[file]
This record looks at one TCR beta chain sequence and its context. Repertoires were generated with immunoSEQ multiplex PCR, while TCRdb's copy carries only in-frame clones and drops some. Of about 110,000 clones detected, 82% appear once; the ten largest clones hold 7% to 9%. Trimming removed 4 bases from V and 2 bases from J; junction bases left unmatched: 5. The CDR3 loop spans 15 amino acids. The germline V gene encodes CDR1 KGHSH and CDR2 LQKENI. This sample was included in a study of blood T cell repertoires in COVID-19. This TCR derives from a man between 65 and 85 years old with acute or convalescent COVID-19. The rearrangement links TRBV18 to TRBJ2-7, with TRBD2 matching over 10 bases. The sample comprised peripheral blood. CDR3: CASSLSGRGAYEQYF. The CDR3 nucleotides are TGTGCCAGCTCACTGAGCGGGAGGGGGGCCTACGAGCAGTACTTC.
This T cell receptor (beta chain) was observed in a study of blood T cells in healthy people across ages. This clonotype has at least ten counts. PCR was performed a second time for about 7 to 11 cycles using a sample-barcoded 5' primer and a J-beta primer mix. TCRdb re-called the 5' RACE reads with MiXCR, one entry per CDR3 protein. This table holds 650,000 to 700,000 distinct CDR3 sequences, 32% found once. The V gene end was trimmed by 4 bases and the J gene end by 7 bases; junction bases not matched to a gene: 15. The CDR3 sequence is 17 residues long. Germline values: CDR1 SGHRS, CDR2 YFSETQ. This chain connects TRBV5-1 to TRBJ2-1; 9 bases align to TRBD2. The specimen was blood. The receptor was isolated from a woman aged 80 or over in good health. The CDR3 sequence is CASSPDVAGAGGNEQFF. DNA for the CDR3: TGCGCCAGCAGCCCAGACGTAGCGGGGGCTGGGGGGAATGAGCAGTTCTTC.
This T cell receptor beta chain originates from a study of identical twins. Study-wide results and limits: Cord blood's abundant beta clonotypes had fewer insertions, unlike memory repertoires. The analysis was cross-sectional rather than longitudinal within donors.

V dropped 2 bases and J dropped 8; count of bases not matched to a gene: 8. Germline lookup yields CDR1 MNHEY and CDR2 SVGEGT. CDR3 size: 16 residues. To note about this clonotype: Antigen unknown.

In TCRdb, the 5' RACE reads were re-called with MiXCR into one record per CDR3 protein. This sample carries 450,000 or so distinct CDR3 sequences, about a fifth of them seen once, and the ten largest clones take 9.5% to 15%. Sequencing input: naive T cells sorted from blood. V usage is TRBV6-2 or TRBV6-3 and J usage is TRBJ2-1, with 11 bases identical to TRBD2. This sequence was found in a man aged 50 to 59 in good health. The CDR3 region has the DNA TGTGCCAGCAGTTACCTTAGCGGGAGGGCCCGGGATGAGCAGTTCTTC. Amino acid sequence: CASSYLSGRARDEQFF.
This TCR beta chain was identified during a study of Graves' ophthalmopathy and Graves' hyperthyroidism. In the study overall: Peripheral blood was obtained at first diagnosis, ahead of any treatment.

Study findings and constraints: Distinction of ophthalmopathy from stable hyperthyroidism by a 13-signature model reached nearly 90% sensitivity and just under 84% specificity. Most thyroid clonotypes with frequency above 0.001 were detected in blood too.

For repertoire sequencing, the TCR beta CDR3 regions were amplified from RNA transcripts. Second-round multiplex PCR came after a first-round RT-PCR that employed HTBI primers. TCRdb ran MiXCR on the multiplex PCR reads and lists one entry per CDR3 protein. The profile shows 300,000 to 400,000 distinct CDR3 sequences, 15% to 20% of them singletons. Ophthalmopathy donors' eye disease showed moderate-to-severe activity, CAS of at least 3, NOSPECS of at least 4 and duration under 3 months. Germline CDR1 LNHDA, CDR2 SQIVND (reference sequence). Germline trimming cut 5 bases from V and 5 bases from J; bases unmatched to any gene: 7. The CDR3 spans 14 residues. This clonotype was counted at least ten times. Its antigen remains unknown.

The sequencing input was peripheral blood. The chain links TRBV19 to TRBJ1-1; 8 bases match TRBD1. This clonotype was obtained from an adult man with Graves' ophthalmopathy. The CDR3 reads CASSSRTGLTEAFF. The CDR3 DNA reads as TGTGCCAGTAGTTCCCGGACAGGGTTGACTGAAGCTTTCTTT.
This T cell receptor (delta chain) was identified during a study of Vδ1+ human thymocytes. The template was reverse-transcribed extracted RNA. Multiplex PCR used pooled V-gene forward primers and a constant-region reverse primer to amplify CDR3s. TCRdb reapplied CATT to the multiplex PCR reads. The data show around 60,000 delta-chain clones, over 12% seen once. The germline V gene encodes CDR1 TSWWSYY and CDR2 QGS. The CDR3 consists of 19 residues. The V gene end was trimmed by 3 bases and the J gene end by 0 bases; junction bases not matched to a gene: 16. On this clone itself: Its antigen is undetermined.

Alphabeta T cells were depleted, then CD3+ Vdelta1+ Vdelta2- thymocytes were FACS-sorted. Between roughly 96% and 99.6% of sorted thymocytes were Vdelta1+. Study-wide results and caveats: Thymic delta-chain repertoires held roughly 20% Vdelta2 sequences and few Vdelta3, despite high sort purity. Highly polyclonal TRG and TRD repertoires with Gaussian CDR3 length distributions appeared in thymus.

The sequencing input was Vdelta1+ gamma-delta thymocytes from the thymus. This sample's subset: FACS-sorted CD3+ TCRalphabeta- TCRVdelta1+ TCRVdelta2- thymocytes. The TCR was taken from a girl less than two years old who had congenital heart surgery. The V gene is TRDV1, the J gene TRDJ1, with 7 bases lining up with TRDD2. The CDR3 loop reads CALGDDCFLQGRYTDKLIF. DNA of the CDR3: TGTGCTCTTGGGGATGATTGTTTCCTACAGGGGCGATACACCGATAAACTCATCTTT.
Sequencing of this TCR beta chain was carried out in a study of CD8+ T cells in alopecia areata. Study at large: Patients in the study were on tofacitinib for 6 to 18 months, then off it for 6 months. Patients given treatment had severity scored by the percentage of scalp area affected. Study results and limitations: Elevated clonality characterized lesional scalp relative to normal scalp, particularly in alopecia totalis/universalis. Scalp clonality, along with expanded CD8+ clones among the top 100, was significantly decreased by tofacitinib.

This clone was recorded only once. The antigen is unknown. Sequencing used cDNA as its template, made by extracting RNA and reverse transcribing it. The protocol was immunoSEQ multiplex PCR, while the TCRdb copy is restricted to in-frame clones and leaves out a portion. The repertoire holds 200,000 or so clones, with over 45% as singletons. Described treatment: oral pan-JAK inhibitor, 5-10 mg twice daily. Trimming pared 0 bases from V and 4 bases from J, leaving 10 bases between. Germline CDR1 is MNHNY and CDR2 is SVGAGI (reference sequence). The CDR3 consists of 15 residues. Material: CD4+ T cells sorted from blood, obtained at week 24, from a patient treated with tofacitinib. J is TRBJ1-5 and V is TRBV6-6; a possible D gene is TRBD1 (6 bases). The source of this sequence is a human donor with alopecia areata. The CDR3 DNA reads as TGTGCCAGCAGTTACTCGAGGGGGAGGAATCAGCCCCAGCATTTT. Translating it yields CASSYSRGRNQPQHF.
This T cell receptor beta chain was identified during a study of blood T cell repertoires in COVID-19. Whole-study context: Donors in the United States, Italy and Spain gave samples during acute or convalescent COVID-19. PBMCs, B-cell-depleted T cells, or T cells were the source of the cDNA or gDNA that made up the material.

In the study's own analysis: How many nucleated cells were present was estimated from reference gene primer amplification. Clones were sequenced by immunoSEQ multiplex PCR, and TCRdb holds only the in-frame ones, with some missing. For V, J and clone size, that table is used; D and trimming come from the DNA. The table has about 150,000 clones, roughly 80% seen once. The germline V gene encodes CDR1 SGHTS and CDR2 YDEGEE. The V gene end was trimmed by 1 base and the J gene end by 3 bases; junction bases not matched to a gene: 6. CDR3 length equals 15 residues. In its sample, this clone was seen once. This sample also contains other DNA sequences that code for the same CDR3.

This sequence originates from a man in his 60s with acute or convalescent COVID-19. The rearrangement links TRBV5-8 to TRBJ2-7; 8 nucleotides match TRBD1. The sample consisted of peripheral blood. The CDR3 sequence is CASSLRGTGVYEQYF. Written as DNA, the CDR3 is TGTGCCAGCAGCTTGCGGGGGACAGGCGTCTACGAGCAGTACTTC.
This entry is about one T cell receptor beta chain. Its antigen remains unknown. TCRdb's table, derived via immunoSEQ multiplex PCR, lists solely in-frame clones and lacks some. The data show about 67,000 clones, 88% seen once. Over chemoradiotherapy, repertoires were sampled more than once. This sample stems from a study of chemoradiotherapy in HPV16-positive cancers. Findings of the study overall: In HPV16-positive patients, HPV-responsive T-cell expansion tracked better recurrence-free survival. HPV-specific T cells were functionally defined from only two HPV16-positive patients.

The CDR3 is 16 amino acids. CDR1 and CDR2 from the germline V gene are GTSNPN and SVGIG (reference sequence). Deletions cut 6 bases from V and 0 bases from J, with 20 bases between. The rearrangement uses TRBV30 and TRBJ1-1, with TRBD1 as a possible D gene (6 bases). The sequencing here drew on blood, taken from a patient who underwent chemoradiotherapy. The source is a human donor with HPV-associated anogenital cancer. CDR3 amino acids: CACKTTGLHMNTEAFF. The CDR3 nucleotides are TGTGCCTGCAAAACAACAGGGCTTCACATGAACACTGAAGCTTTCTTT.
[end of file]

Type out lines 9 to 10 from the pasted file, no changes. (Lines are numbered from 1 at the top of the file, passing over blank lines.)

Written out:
The sequencing input was peripheral blood. The chain links TRBV19 to TRBJ1-1; 8 bases match TRBD1. This clonotype was obtained from an adult man with Graves' ophthalmopathy. The CDR3 reads CASSSRTGLTEAFF. The CDR3 DNA reads as TGTGCCAGTAGTTCCCGGACAGGGTTGACTGAAGCTTTCTTT.
This T cell receptor (delta chain) was identified during a study of Vδ1+ human thymocytes. The template was reverse-transcribed extracted RNA. Multiplex PCR used pooled V-gene forward primers and a constant-region reverse primer to amplify CDR3s. TCRdb reapplied CATT to the multiplex PCR reads. The data show around 60,000 delta-chain clones, over 12% seen once. The germline V gene encodes CDR1 TSWWSYY and CDR2 QGS. The CDR3 consists of 19 residues. The V gene end was trimmed by 3 bases and the J gene end by 0 bases; junction bases not matched to a gene: 16. On this clone itself: Its antigen is undetermined.